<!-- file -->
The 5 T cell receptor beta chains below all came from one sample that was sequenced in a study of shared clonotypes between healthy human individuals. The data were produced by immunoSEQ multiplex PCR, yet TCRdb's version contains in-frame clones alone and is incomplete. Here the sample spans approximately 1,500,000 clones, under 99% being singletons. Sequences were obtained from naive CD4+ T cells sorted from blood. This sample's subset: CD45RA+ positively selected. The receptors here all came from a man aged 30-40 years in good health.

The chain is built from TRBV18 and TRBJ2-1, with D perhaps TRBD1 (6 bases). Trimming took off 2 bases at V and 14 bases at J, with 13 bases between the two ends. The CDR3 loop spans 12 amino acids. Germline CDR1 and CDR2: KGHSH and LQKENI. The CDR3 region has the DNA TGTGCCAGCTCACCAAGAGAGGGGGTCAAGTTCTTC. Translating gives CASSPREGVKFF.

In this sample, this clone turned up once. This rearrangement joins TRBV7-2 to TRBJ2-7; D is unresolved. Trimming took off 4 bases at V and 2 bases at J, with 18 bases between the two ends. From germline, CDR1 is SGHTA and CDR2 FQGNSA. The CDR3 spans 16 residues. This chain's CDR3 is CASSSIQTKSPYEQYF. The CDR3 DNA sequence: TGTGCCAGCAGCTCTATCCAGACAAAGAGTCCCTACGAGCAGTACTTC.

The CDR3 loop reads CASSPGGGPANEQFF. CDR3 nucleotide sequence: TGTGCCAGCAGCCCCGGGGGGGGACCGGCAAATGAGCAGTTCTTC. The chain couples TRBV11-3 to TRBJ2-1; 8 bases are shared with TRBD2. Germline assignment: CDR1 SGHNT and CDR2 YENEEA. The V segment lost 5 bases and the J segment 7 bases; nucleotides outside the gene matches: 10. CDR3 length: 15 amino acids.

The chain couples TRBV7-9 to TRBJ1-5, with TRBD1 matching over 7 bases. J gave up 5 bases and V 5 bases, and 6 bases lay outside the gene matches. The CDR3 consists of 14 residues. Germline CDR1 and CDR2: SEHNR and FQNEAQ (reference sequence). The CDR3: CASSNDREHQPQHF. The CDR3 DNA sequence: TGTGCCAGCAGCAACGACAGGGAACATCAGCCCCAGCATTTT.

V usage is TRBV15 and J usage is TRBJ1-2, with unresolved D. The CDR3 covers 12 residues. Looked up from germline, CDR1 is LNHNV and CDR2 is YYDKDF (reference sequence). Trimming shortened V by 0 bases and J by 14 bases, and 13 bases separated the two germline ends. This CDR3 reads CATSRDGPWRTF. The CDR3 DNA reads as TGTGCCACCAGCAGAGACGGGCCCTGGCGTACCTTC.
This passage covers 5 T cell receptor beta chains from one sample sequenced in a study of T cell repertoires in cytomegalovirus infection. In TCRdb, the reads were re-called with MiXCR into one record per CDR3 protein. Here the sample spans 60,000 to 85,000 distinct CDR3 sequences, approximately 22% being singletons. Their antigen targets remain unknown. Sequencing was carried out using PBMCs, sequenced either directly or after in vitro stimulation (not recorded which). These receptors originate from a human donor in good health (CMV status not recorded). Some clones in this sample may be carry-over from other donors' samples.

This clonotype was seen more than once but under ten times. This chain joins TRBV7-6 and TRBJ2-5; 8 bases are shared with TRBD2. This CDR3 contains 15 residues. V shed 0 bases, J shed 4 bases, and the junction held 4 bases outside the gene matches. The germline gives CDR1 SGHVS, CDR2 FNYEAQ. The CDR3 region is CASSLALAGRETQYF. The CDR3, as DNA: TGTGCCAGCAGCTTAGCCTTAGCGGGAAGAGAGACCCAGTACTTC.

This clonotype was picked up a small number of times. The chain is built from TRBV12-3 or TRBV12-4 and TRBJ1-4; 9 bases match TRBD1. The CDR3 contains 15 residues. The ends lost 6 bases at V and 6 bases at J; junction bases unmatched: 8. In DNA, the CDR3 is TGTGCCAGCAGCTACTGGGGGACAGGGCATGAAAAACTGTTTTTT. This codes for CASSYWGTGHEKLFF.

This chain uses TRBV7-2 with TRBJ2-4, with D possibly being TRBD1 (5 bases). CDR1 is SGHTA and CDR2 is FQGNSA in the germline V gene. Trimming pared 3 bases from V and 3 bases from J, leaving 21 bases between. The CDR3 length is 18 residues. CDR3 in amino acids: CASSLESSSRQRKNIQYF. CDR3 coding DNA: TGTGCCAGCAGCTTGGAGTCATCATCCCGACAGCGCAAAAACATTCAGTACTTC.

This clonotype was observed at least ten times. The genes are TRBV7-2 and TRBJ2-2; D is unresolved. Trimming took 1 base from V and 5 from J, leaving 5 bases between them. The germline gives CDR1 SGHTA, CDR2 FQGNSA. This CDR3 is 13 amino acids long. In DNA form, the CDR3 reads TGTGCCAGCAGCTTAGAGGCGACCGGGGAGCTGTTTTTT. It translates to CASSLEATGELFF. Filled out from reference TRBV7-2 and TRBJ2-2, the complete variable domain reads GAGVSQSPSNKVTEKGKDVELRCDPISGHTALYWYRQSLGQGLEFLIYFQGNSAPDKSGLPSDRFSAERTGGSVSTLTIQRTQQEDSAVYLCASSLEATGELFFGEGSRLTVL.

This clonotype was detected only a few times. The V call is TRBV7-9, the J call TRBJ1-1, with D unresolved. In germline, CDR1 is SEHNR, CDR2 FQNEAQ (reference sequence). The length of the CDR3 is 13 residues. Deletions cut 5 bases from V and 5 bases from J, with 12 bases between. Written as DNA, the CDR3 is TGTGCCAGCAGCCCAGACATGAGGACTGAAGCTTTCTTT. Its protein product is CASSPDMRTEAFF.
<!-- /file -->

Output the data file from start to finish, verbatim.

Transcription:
The 5 T cell receptor beta chains below all came from one sample that was sequenced in a study of shared clonotypes between healthy human individuals. The data were produced by immunoSEQ multiplex PCR, yet TCRdb's version contains in-frame clones alone and is incomplete. Here the sample spans approximately 1,500,000 clones, under 99% being singletons. Sequences were obtained from naive CD4+ T cells sorted from blood. This sample's subset: CD45RA+ positively selected. The receptors here all came from a man aged 30-40 years in good health.

The chain is built from TRBV18 and TRBJ2-1, with D perhaps TRBD1 (6 bases). Trimming took off 2 bases at V and 14 bases at J, with 13 bases between the two ends. The CDR3 loop spans 12 amino acids. Germline CDR1 and CDR2: KGHSH and LQKENI. The CDR3 region has the DNA TGTGCCAGCTCACCAAGAGAGGGGGTCAAGTTCTTC. Translating gives CASSPREGVKFF.

In this sample, this clone turned up once. This rearrangement joins TRBV7-2 to TRBJ2-7; D is unresolved. Trimming took off 4 bases at V and 2 bases at J, with 18 bases between the two ends. From germline, CDR1 is SGHTA and CDR2 FQGNSA. The CDR3 spans 16 residues. This chain's CDR3 is CASSSIQTKSPYEQYF. The CDR3 DNA sequence: TGTGCCAGCAGCTCTATCCAGACAAAGAGTCCCTACGAGCAGTACTTC.

The CDR3 loop reads CASSPGGGPANEQFF. CDR3 nucleotide sequence: TGTGCCAGCAGCCCCGGGGGGGGACCGGCAAATGAGCAGTTCTTC. The chain couples TRBV11-3 to TRBJ2-1; 8 bases are shared with TRBD2. Germline assignment: CDR1 SGHNT and CDR2 YENEEA. The V segment lost 5 bases and the J segment 7 bases; nucleotides outside the gene matches: 10. CDR3 length: 15 amino acids.

The chain couples TRBV7-9 to TRBJ1-5, with TRBD1 matching over 7 bases. J gave up 5 bases and V 5 bases, and 6 bases lay outside the gene matches. The CDR3 consists of 14 residues. Germline CDR1 and CDR2: SEHNR and FQNEAQ (reference sequence). The CDR3: CASSNDREHQPQHF. The CDR3 DNA sequence: TGTGCCAGCAGCAACGACAGGGAACATCAGCCCCAGCATTTT.

V usage is TRBV15 and J usage is TRBJ1-2, with unresolved D. The CDR3 covers 12 residues. Looked up from germline, CDR1 is LNHNV and CDR2 is YYDKDF (reference sequence). Trimming shortened V by 0 bases and J by 14 bases, and 13 bases separated the two germline ends. This CDR3 reads CATSRDGPWRTF. The CDR3 DNA reads as TGTGCCACCAGCAGAGACGGGCCCTGGCGTACCTTC.
This passage covers 5 T cell receptor beta chains from one sample sequenced in a study of T cell repertoires in cytomegalovirus infection. In TCRdb, the reads were re-called with MiXCR into one record per CDR3 protein. Here the sample spans 60,000 to 85,000 distinct CDR3 sequences, approximately 22% being singletons. Their antigen targets remain unknown. Sequencing was carried out using PBMCs, sequenced either directly or after in vitro stimulation (not recorded which). These receptors originate from a human donor in good health (CMV status not recorded). Some clones in this sample may be carry-over from other donors' samples.

This clonotype was seen more than once but under ten times. This chain joins TRBV7-6 and TRBJ2-5; 8 bases are shared with TRBD2. This CDR3 contains 15 residues. V shed 0 bases, J shed 4 bases, and the junction held 4 bases outside the gene matches. The germline gives CDR1 SGHVS, CDR2 FNYEAQ. The CDR3 region is CASSLALAGRETQYF. The CDR3, as DNA: TGTGCCAGCAGCTTAGCCTTAGCGGGAAGAGAGACCCAGTACTTC.

This clonotype was picked up a small number of times. The chain is built from TRBV12-3 or TRBV12-4 and TRBJ1-4; 9 bases match TRBD1. The CDR3 contains 15 residues. The ends lost 6 bases at V and 6 bases at J; junction bases unmatched: 8. In DNA, the CDR3 is TGTGCCAGCAGCTACTGGGGGACAGGGCATGAAAAACTGTTTTTT. This codes for CASSYWGTGHEKLFF.

This chain uses TRBV7-2 with TRBJ2-4, with D possibly being TRBD1 (5 bases). CDR1 is SGHTA and CDR2 is FQGNSA in the germline V gene. Trimming pared 3 bases from V and 3 bases from J, leaving 21 bases between. The CDR3 length is 18 residues. CDR3 in amino acids: CASSLESSSRQRKNIQYF. CDR3 coding DNA: TGTGCCAGCAGCTTGGAGTCATCATCCCGACAGCGCAAAAACATTCAGTACTTC.

This clonotype was observed at least ten times. The genes are TRBV7-2 and TRBJ2-2; D is unresolved. Trimming took 1 base from V and 5 from J, leaving 5 bases between them. The germline gives CDR1 SGHTA, CDR2 FQGNSA. This CDR3 is 13 amino acids long. In DNA form, the CDR3 reads TGTGCCAGCAGCTTAGAGGCGACCGGGGAGCTGTTTTTT. It translates to CASSLEATGELFF. Filled out from reference TRBV7-2 and TRBJ2-2, the complete variable domain reads GAGVSQSPSNKVTEKGKDVELRCDPISGHTALYWYRQSLGQGLEFLIYFQGNSAPDKSGLPSDRFSAERTGGSVSTLTIQRTQQEDSAVYLCASSLEATGELFFGEGSRLTVL.

This clonotype was detected only a few times. The V call is TRBV7-9, the J call TRBJ1-1, with D unresolved. In germline, CDR1 is SEHNR, CDR2 FQNEAQ (reference sequence). The length of the CDR3 is 13 residues. Deletions cut 5 bases from V and 5 bases from J, with 12 bases between. Written as DNA, the CDR3 is TGTGCCAGCAGCCCAGACATGAGGACTGAAGCTTTCTTT. Its protein product is CASSPDMRTEAFF.